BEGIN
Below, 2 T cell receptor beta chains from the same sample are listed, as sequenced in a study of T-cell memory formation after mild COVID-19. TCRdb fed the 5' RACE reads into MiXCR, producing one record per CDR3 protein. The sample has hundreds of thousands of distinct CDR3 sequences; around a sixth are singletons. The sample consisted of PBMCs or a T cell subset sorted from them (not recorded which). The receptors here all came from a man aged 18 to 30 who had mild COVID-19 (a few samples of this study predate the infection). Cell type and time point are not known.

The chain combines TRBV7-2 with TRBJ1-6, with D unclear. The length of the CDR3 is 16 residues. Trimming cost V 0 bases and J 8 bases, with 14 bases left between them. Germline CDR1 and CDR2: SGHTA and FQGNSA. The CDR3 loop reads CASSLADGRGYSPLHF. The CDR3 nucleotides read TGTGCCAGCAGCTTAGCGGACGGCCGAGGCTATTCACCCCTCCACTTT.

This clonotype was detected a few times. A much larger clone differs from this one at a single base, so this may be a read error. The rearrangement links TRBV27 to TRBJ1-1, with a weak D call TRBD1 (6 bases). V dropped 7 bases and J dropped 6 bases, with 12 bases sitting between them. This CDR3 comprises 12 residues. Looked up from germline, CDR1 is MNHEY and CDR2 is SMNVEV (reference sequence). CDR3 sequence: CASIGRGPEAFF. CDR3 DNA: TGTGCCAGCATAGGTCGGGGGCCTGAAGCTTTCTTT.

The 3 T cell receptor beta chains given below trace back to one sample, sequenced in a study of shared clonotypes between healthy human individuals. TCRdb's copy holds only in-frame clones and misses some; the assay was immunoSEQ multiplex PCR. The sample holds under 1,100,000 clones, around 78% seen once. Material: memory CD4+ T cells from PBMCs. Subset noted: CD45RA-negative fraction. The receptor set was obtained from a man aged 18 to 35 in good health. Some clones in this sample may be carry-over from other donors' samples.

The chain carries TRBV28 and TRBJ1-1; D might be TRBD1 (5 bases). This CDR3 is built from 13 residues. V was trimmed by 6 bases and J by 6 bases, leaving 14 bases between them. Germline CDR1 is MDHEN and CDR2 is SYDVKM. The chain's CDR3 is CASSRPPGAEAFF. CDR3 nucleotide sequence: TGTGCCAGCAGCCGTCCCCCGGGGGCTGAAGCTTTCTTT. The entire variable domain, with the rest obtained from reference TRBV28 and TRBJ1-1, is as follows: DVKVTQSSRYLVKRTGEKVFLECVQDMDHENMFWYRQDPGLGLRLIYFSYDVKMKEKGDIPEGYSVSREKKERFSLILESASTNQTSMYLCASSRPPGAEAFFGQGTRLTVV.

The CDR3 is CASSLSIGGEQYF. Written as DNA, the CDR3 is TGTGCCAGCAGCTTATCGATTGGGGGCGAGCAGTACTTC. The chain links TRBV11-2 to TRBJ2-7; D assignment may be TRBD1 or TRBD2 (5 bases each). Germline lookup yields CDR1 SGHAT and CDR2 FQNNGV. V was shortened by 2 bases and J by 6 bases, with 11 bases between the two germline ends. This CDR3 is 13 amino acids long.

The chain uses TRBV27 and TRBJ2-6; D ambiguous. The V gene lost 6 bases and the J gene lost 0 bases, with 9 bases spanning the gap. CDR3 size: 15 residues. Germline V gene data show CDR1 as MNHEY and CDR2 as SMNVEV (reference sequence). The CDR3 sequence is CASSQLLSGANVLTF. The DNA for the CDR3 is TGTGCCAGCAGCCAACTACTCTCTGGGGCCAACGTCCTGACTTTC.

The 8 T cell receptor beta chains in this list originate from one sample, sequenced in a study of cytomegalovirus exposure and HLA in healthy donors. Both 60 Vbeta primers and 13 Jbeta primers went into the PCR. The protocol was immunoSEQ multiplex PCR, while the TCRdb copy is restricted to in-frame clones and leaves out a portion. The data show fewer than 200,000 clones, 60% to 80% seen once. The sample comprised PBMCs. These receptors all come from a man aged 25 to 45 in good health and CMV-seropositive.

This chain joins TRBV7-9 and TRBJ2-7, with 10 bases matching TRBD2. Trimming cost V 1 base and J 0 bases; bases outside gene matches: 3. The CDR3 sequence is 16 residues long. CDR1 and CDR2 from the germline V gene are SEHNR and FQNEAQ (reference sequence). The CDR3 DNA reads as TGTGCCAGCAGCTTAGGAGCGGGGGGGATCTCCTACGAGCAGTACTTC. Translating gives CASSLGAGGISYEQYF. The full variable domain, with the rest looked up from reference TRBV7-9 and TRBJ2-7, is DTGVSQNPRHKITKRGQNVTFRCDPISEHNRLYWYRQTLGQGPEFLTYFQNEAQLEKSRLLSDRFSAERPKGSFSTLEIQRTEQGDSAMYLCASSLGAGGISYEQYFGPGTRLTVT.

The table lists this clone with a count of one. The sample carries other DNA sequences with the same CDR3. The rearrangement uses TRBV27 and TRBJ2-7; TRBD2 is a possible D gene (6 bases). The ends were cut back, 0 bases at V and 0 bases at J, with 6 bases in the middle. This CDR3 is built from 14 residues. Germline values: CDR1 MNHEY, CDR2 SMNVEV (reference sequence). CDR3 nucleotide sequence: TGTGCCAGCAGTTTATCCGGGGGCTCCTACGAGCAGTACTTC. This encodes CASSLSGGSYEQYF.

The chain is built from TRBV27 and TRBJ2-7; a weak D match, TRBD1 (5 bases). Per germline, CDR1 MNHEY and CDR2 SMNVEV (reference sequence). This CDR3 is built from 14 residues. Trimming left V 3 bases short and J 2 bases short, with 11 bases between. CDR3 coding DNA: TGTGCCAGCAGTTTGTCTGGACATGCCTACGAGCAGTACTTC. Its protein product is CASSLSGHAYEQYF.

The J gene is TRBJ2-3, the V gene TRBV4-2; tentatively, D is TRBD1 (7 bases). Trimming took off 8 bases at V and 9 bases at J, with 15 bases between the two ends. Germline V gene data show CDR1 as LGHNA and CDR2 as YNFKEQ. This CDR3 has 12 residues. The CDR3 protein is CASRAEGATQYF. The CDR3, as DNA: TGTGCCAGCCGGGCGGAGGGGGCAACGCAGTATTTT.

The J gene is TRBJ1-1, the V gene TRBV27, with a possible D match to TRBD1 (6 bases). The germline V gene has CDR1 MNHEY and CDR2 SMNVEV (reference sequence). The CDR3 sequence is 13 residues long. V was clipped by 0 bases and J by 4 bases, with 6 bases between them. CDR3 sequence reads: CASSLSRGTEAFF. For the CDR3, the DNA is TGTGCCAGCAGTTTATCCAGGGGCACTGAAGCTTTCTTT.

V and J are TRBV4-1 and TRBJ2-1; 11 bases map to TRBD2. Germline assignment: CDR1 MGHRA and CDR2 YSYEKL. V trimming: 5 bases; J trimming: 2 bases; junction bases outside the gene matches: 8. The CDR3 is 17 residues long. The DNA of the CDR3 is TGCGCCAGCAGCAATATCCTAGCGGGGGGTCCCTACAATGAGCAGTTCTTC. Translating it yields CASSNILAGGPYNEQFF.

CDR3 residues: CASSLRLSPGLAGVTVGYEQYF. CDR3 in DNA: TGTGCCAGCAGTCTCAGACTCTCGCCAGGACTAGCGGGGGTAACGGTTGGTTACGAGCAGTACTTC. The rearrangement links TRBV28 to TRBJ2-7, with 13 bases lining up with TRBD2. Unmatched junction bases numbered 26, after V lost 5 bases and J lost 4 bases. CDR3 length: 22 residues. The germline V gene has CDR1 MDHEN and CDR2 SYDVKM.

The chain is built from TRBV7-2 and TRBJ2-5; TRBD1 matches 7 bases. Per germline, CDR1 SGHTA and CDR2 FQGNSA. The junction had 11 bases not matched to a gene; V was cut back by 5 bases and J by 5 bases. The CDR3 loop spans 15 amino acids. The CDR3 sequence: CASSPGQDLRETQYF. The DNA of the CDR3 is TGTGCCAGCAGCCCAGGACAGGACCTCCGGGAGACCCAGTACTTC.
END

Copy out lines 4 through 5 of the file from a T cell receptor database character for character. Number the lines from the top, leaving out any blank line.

The 3 T cell receptor beta chains given below trace back to one sample, sequenced in a study of shared clonotypes between healthy human individuals. TCRdb's copy holds only in-frame clones and misses some; the assay was immunoSEQ multiplex PCR. The sample holds under 1,100,000 clones, around 78% seen once. Material: memory CD4+ T cells from PBMCs. Subset noted: CD45RA-negative fraction. The receptor set was obtained from a man aged 18 to 35 in good health. Some clones in this sample may be carry-over from other donors' samples.

The chain carries TRBV28 and TRBJ1-1; D might be TRBD1 (5 bases). This CDR3 is built from 13 residues. V was trimmed by 6 bases and J by 6 bases, leaving 14 bases between them. Germline CDR1 is MDHEN and CDR2 is SYDVKM. The chain's CDR3 is CASSRPPGAEAFF. CDR3 nucleotide sequence: TGTGCCAGCAGCCGTCCCCCGGGGGCTGAAGCTTTCTTT. The entire variable domain, with the rest obtained from reference TRBV28 and TRBJ1-1, is as follows: DVKVTQSSRYLVKRTGEKVFLECVQDMDHENMFWYRQDPGLGLRLIYFSYDVKMKEKGDIPEGYSVSREKKERFSLILESASTNQTSMYLCASSRPPGAEAFFGQGTRLTVV.